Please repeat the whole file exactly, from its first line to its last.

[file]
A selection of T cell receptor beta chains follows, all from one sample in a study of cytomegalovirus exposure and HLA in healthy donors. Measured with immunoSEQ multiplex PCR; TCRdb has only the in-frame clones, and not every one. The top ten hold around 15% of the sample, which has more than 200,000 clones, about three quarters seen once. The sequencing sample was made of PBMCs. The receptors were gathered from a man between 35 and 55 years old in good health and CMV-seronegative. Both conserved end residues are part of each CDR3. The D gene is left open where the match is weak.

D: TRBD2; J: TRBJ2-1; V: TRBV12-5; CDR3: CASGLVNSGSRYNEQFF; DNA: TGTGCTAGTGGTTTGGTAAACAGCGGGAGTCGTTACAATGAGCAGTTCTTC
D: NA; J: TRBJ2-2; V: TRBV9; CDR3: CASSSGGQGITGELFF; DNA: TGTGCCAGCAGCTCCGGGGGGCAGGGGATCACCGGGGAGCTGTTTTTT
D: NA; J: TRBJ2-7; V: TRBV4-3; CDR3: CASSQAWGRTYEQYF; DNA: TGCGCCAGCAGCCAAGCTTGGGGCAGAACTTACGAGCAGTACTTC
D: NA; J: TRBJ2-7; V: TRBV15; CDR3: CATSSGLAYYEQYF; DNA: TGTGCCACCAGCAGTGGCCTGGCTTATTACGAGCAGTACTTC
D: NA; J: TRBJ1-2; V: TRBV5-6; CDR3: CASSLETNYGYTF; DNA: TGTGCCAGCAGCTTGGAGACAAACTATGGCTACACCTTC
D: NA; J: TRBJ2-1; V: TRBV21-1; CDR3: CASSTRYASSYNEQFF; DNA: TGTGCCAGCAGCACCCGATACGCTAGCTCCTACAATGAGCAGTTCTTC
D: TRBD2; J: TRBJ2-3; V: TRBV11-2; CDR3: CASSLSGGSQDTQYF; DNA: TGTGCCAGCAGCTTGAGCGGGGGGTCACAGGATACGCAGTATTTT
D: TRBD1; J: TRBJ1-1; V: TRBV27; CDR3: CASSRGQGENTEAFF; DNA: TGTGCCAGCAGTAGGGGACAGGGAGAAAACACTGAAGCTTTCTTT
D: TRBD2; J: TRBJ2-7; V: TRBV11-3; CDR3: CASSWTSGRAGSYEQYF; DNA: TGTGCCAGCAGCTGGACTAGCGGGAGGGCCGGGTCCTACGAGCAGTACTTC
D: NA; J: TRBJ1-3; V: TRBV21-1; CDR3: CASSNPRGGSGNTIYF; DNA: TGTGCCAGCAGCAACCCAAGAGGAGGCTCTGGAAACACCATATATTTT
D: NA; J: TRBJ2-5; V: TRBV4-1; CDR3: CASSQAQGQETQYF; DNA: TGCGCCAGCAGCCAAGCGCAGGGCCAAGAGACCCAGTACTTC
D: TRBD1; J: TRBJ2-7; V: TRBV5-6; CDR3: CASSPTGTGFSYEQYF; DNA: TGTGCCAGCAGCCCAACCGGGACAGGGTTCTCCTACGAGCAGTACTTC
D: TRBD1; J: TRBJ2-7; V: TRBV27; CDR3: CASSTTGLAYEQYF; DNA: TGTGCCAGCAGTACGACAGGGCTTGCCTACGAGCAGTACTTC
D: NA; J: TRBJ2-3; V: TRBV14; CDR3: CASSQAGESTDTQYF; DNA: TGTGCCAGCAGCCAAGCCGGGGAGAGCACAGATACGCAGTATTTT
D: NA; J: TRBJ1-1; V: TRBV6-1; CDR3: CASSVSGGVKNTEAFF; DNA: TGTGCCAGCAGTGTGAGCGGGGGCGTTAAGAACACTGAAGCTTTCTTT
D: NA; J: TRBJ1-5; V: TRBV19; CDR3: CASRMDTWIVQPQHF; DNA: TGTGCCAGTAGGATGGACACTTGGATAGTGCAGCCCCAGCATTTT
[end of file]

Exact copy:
A selection of T cell receptor beta chains follows, all from one sample in a study of cytomegalovirus exposure and HLA in healthy donors. Measured with immunoSEQ multiplex PCR; TCRdb has only the in-frame clones, and not every one. The top ten hold around 15% of the sample, which has more than 200,000 clones, about three quarters seen once. The sequencing sample was made of PBMCs. The receptors were gathered from a man between 35 and 55 years old in good health and CMV-seronegative. Both conserved end residues are part of each CDR3. The D gene is left open where the match is weak.

D: TRBD2; J: TRBJ2-1; V: TRBV12-5; CDR3: CASGLVNSGSRYNEQFF; DNA: TGTGCTAGTGGTTTGGTAAACAGCGGGAGTCGTTACAATGAGCAGTTCTTC
D: NA; J: TRBJ2-2; V: TRBV9; CDR3: CASSSGGQGITGELFF; DNA: TGTGCCAGCAGCTCCGGGGGGCAGGGGATCACCGGGGAGCTGTTTTTT
D: NA; J: TRBJ2-7; V: TRBV4-3; CDR3: CASSQAWGRTYEQYF; DNA: TGCGCCAGCAGCCAAGCTTGGGGCAGAACTTACGAGCAGTACTTC
D: NA; J: TRBJ2-7; V: TRBV15; CDR3: CATSSGLAYYEQYF; DNA: TGTGCCACCAGCAGTGGCCTGGCTTATTACGAGCAGTACTTC
D: NA; J: TRBJ1-2; V: TRBV5-6; CDR3: CASSLETNYGYTF; DNA: TGTGCCAGCAGCTTGGAGACAAACTATGGCTACACCTTC
D: NA; J: TRBJ2-1; V: TRBV21-1; CDR3: CASSTRYASSYNEQFF; DNA: TGTGCCAGCAGCACCCGATACGCTAGCTCCTACAATGAGCAGTTCTTC
D: TRBD2; J: TRBJ2-3; V: TRBV11-2; CDR3: CASSLSGGSQDTQYF; DNA: TGTGCCAGCAGCTTGAGCGGGGGGTCACAGGATACGCAGTATTTT
D: TRBD1; J: TRBJ1-1; V: TRBV27; CDR3: CASSRGQGENTEAFF; DNA: TGTGCCAGCAGTAGGGGACAGGGAGAAAACACTGAAGCTTTCTTT
D: TRBD2; J: TRBJ2-7; V: TRBV11-3; CDR3: CASSWTSGRAGSYEQYF; DNA: TGTGCCAGCAGCTGGACTAGCGGGAGGGCCGGGTCCTACGAGCAGTACTTC
D: NA; J: TRBJ1-3; V: TRBV21-1; CDR3: CASSNPRGGSGNTIYF; DNA: TGTGCCAGCAGCAACCCAAGAGGAGGCTCTGGAAACACCATATATTTT
D: NA; J: TRBJ2-5; V: TRBV4-1; CDR3: CASSQAQGQETQYF; DNA: TGCGCCAGCAGCCAAGCGCAGGGCCAAGAGACCCAGTACTTC
D: TRBD1; J: TRBJ2-7; V: TRBV5-6; CDR3: CASSPTGTGFSYEQYF; DNA: TGTGCCAGCAGCCCAACCGGGACAGGGTTCTCCTACGAGCAGTACTTC
D: TRBD1; J: TRBJ2-7; V: TRBV27; CDR3: CASSTTGLAYEQYF; DNA: TGTGCCAGCAGTACGACAGGGCTTGCCTACGAGCAGTACTTC
D: NA; J: TRBJ2-3; V: TRBV14; CDR3: CASSQAGESTDTQYF; DNA: TGTGCCAGCAGCCAAGCCGGGGAGAGCACAGATACGCAGTATTTT
D: NA; J: TRBJ1-1; V: TRBV6-1; CDR3: CASSVSGGVKNTEAFF; DNA: TGTGCCAGCAGTGTGAGCGGGGGCGTTAAGAACACTGAAGCTTTCTTT
D: NA; J: TRBJ1-5; V: TRBV19; CDR3: CASRMDTWIVQPQHF; DNA: TGTGCCAGTAGGATGGACACTTGGATAGTGCAGCCCCAGCATTTT